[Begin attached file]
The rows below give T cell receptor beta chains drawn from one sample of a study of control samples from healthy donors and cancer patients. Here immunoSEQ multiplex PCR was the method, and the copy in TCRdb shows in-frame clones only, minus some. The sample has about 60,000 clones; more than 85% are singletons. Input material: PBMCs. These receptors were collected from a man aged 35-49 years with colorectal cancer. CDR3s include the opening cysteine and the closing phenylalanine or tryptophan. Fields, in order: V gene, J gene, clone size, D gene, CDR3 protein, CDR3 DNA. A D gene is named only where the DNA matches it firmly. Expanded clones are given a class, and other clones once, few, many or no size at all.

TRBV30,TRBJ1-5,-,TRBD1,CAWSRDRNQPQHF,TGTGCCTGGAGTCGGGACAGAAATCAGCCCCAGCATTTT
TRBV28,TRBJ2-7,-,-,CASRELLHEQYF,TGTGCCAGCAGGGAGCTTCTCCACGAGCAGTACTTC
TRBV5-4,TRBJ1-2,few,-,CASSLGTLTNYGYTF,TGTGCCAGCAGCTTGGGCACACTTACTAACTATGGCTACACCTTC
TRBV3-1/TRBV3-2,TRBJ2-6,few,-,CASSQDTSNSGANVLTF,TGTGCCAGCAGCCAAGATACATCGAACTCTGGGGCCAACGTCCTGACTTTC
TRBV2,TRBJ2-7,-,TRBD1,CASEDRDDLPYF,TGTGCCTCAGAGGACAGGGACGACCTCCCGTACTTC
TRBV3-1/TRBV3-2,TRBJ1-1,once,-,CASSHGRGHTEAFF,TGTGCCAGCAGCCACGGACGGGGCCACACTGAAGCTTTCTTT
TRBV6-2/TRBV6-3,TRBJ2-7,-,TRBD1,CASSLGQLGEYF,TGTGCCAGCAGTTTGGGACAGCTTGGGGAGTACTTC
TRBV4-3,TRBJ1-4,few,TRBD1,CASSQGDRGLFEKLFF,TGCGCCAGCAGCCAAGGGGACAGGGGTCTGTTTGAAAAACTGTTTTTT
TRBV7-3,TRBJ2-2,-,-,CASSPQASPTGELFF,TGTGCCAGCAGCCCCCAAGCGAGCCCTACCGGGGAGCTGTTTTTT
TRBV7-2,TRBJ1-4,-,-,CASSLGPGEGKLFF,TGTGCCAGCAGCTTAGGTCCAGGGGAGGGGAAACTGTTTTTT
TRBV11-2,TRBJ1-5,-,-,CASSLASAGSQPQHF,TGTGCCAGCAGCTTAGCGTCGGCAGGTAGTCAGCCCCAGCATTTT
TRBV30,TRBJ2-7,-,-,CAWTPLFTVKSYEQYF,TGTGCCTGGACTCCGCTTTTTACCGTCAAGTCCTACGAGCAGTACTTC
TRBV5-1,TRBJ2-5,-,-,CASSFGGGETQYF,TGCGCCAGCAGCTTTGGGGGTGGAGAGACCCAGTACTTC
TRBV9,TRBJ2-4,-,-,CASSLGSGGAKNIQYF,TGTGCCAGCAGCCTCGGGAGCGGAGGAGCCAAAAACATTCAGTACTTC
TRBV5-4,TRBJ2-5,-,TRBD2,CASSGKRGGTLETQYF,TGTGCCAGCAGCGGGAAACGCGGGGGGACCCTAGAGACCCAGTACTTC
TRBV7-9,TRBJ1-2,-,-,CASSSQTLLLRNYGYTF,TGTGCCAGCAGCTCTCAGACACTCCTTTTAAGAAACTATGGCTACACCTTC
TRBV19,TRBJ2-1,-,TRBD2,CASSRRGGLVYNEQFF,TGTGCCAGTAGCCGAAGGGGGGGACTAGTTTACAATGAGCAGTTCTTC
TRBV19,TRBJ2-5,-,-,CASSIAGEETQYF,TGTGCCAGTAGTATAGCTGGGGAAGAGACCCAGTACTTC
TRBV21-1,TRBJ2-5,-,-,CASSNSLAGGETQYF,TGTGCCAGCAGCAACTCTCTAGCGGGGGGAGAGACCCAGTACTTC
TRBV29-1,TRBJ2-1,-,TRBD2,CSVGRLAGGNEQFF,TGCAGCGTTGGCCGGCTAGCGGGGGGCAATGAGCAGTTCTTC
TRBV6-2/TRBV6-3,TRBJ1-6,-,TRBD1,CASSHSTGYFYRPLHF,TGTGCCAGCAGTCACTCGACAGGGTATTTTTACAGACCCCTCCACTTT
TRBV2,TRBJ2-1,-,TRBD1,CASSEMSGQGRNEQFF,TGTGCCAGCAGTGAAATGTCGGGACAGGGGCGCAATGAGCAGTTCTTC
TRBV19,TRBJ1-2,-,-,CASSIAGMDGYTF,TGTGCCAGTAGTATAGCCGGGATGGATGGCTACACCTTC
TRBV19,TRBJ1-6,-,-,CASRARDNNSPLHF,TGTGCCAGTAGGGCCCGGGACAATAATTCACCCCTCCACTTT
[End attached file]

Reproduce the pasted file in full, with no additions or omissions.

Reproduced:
The rows below give T cell receptor beta chains drawn from one sample of a study of control samples from healthy donors and cancer patients. Here immunoSEQ multiplex PCR was the method, and the copy in TCRdb shows in-frame clones only, minus some. The sample has about 60,000 clones; more than 85% are singletons. Input material: PBMCs. These receptors were collected from a man aged 35-49 years with colorectal cancer. CDR3s include the opening cysteine and the closing phenylalanine or tryptophan. Fields, in order: V gene, J gene, clone size, D gene, CDR3 protein, CDR3 DNA. A D gene is named only where the DNA matches it firmly. Expanded clones are given a class, and other clones once, few, many or no size at all.

TRBV30,TRBJ1-5,-,TRBD1,CAWSRDRNQPQHF,TGTGCCTGGAGTCGGGACAGAAATCAGCCCCAGCATTTT
TRBV28,TRBJ2-7,-,-,CASRELLHEQYF,TGTGCCAGCAGGGAGCTTCTCCACGAGCAGTACTTC
TRBV5-4,TRBJ1-2,few,-,CASSLGTLTNYGYTF,TGTGCCAGCAGCTTGGGCACACTTACTAACTATGGCTACACCTTC
TRBV3-1/TRBV3-2,TRBJ2-6,few,-,CASSQDTSNSGANVLTF,TGTGCCAGCAGCCAAGATACATCGAACTCTGGGGCCAACGTCCTGACTTTC
TRBV2,TRBJ2-7,-,TRBD1,CASEDRDDLPYF,TGTGCCTCAGAGGACAGGGACGACCTCCCGTACTTC
TRBV3-1/TRBV3-2,TRBJ1-1,once,-,CASSHGRGHTEAFF,TGTGCCAGCAGCCACGGACGGGGCCACACTGAAGCTTTCTTT
TRBV6-2/TRBV6-3,TRBJ2-7,-,TRBD1,CASSLGQLGEYF,TGTGCCAGCAGTTTGGGACAGCTTGGGGAGTACTTC
TRBV4-3,TRBJ1-4,few,TRBD1,CASSQGDRGLFEKLFF,TGCGCCAGCAGCCAAGGGGACAGGGGTCTGTTTGAAAAACTGTTTTTT
TRBV7-3,TRBJ2-2,-,-,CASSPQASPTGELFF,TGTGCCAGCAGCCCCCAAGCGAGCCCTACCGGGGAGCTGTTTTTT
TRBV7-2,TRBJ1-4,-,-,CASSLGPGEGKLFF,TGTGCCAGCAGCTTAGGTCCAGGGGAGGGGAAACTGTTTTTT
TRBV11-2,TRBJ1-5,-,-,CASSLASAGSQPQHF,TGTGCCAGCAGCTTAGCGTCGGCAGGTAGTCAGCCCCAGCATTTT
TRBV30,TRBJ2-7,-,-,CAWTPLFTVKSYEQYF,TGTGCCTGGACTCCGCTTTTTACCGTCAAGTCCTACGAGCAGTACTTC
TRBV5-1,TRBJ2-5,-,-,CASSFGGGETQYF,TGCGCCAGCAGCTTTGGGGGTGGAGAGACCCAGTACTTC
TRBV9,TRBJ2-4,-,-,CASSLGSGGAKNIQYF,TGTGCCAGCAGCCTCGGGAGCGGAGGAGCCAAAAACATTCAGTACTTC
TRBV5-4,TRBJ2-5,-,TRBD2,CASSGKRGGTLETQYF,TGTGCCAGCAGCGGGAAACGCGGGGGGACCCTAGAGACCCAGTACTTC
TRBV7-9,TRBJ1-2,-,-,CASSSQTLLLRNYGYTF,TGTGCCAGCAGCTCTCAGACACTCCTTTTAAGAAACTATGGCTACACCTTC
TRBV19,TRBJ2-1,-,TRBD2,CASSRRGGLVYNEQFF,TGTGCCAGTAGCCGAAGGGGGGGACTAGTTTACAATGAGCAGTTCTTC
TRBV19,TRBJ2-5,-,-,CASSIAGEETQYF,TGTGCCAGTAGTATAGCTGGGGAAGAGACCCAGTACTTC
TRBV21-1,TRBJ2-5,-,-,CASSNSLAGGETQYF,TGTGCCAGCAGCAACTCTCTAGCGGGGGGAGAGACCCAGTACTTC
TRBV29-1,TRBJ2-1,-,TRBD2,CSVGRLAGGNEQFF,TGCAGCGTTGGCCGGCTAGCGGGGGGCAATGAGCAGTTCTTC
TRBV6-2/TRBV6-3,TRBJ1-6,-,TRBD1,CASSHSTGYFYRPLHF,TGTGCCAGCAGTCACTCGACAGGGTATTTTTACAGACCCCTCCACTTT
TRBV2,TRBJ2-1,-,TRBD1,CASSEMSGQGRNEQFF,TGTGCCAGCAGTGAAATGTCGGGACAGGGGCGCAATGAGCAGTTCTTC
TRBV19,TRBJ1-2,-,-,CASSIAGMDGYTF,TGTGCCAGTAGTATAGCCGGGATGGATGGCTACACCTTC
TRBV19,TRBJ1-6,-,-,CASRARDNNSPLHF,TGTGCCAGTAGGGCCCGGGACAATAATTCACCCCTCCACTTT